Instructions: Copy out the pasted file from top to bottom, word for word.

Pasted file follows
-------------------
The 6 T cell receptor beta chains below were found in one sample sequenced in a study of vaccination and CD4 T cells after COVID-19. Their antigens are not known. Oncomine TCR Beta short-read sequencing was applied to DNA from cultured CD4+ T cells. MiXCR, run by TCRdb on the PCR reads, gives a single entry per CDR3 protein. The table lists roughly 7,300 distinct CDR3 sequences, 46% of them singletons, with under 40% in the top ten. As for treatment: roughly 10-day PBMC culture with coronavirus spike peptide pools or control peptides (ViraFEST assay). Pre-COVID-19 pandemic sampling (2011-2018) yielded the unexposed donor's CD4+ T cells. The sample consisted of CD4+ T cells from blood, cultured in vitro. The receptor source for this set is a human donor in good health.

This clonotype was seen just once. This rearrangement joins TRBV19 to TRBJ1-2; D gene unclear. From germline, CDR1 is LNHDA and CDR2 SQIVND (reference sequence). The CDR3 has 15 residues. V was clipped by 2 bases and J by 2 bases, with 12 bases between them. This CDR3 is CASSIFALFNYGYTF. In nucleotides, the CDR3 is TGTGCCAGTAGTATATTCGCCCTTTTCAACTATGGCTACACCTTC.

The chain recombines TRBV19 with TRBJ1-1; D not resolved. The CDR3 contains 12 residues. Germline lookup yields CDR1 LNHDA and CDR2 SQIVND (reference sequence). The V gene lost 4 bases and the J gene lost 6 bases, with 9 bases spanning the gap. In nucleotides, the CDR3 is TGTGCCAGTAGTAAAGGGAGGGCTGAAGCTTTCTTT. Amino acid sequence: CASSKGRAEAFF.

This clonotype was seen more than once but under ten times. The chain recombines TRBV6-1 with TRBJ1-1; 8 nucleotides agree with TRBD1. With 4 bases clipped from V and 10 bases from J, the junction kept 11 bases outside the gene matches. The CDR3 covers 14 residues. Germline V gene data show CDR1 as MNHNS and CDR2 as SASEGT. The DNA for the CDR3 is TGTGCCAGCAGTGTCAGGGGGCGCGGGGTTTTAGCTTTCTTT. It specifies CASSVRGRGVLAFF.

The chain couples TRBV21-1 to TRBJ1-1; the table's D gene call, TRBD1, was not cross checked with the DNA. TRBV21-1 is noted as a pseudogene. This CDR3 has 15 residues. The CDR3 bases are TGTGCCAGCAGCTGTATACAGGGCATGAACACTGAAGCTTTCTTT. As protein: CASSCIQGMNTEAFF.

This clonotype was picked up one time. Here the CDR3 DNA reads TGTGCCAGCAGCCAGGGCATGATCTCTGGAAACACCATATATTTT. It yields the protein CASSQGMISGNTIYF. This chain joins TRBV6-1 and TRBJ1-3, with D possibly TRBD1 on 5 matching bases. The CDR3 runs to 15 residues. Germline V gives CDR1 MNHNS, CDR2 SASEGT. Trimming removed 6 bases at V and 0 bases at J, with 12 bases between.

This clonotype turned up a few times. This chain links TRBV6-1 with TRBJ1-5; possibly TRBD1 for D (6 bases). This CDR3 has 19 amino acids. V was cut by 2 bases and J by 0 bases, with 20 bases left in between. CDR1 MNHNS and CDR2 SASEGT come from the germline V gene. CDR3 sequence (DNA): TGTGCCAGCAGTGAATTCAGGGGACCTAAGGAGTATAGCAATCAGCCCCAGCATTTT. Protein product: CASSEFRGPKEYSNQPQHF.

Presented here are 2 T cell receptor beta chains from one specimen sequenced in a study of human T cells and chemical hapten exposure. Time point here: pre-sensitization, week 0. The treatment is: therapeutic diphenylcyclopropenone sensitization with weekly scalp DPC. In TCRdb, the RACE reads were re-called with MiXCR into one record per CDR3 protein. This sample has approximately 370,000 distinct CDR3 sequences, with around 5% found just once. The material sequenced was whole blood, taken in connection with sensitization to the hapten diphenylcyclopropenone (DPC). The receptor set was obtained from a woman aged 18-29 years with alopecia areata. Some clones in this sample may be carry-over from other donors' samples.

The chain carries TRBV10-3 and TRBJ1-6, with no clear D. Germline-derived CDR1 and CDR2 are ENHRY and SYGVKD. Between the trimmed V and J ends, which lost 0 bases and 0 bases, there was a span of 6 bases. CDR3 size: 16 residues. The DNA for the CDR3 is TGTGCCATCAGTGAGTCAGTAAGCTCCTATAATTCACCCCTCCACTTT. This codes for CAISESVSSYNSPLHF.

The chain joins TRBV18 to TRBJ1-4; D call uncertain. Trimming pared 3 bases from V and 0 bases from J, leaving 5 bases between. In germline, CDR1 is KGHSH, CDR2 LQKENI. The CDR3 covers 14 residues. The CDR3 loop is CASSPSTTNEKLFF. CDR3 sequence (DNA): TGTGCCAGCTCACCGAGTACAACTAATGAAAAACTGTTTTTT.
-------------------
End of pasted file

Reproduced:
The 6 T cell receptor beta chains below were found in one sample sequenced in a study of vaccination and CD4 T cells after COVID-19. Their antigens are not known. Oncomine TCR Beta short-read sequencing was applied to DNA from cultured CD4+ T cells. MiXCR, run by TCRdb on the PCR reads, gives a single entry per CDR3 protein. The table lists roughly 7,300 distinct CDR3 sequences, 46% of them singletons, with under 40% in the top ten. As for treatment: roughly 10-day PBMC culture with coronavirus spike peptide pools or control peptides (ViraFEST assay). Pre-COVID-19 pandemic sampling (2011-2018) yielded the unexposed donor's CD4+ T cells. The sample consisted of CD4+ T cells from blood, cultured in vitro. The receptor source for this set is a human donor in good health.

This clonotype was seen just once. This rearrangement joins TRBV19 to TRBJ1-2; D gene unclear. From germline, CDR1 is LNHDA and CDR2 SQIVND (reference sequence). The CDR3 has 15 residues. V was clipped by 2 bases and J by 2 bases, with 12 bases between them. This CDR3 is CASSIFALFNYGYTF. In nucleotides, the CDR3 is TGTGCCAGTAGTATATTCGCCCTTTTCAACTATGGCTACACCTTC.

The chain recombines TRBV19 with TRBJ1-1; D not resolved. The CDR3 contains 12 residues. Germline lookup yields CDR1 LNHDA and CDR2 SQIVND (reference sequence). The V gene lost 4 bases and the J gene lost 6 bases, with 9 bases spanning the gap. In nucleotides, the CDR3 is TGTGCCAGTAGTAAAGGGAGGGCTGAAGCTTTCTTT. Amino acid sequence: CASSKGRAEAFF.

This clonotype was seen more than once but under ten times. The chain recombines TRBV6-1 with TRBJ1-1; 8 nucleotides agree with TRBD1. With 4 bases clipped from V and 10 bases from J, the junction kept 11 bases outside the gene matches. The CDR3 covers 14 residues. Germline V gene data show CDR1 as MNHNS and CDR2 as SASEGT. The DNA for the CDR3 is TGTGCCAGCAGTGTCAGGGGGCGCGGGGTTTTAGCTTTCTTT. It specifies CASSVRGRGVLAFF.

The chain couples TRBV21-1 to TRBJ1-1; the table's D gene call, TRBD1, was not cross checked with the DNA. TRBV21-1 is noted as a pseudogene. This CDR3 has 15 residues. The CDR3 bases are TGTGCCAGCAGCTGTATACAGGGCATGAACACTGAAGCTTTCTTT. As protein: CASSCIQGMNTEAFF.

This clonotype was picked up one time. Here the CDR3 DNA reads TGTGCCAGCAGCCAGGGCATGATCTCTGGAAACACCATATATTTT. It yields the protein CASSQGMISGNTIYF. This chain joins TRBV6-1 and TRBJ1-3, with D possibly TRBD1 on 5 matching bases. The CDR3 runs to 15 residues. Germline V gives CDR1 MNHNS, CDR2 SASEGT. Trimming removed 6 bases at V and 0 bases at J, with 12 bases between.

This clonotype turned up a few times. This chain links TRBV6-1 with TRBJ1-5; possibly TRBD1 for D (6 bases). This CDR3 has 19 amino acids. V was cut by 2 bases and J by 0 bases, with 20 bases left in between. CDR1 MNHNS and CDR2 SASEGT come from the germline V gene. CDR3 sequence (DNA): TGTGCCAGCAGTGAATTCAGGGGACCTAAGGAGTATAGCAATCAGCCCCAGCATTTT. Protein product: CASSEFRGPKEYSNQPQHF.

Presented here are 2 T cell receptor beta chains from one specimen sequenced in a study of human T cells and chemical hapten exposure. Time point here: pre-sensitization, week 0. The treatment is: therapeutic diphenylcyclopropenone sensitization with weekly scalp DPC. In TCRdb, the RACE reads were re-called with MiXCR into one record per CDR3 protein. This sample has approximately 370,000 distinct CDR3 sequences, with around 5% found just once. The material sequenced was whole blood, taken in connection with sensitization to the hapten diphenylcyclopropenone (DPC). The receptor set was obtained from a woman aged 18-29 years with alopecia areata. Some clones in this sample may be carry-over from other donors' samples.

The chain carries TRBV10-3 and TRBJ1-6, with no clear D. Germline-derived CDR1 and CDR2 are ENHRY and SYGVKD. Between the trimmed V and J ends, which lost 0 bases and 0 bases, there was a span of 6 bases. CDR3 size: 16 residues. The DNA for the CDR3 is TGTGCCATCAGTGAGTCAGTAAGCTCCTATAATTCACCCCTCCACTTT. This codes for CAISESVSSYNSPLHF.

The chain joins TRBV18 to TRBJ1-4; D call uncertain. Trimming pared 3 bases from V and 0 bases from J, leaving 5 bases between. In germline, CDR1 is KGHSH, CDR2 LQKENI. The CDR3 covers 14 residues. The CDR3 loop is CASSPSTTNEKLFF. CDR3 sequence (DNA): TGTGCCAGCTCACCGAGTACAACTAATGAAAAACTGTTTTTT.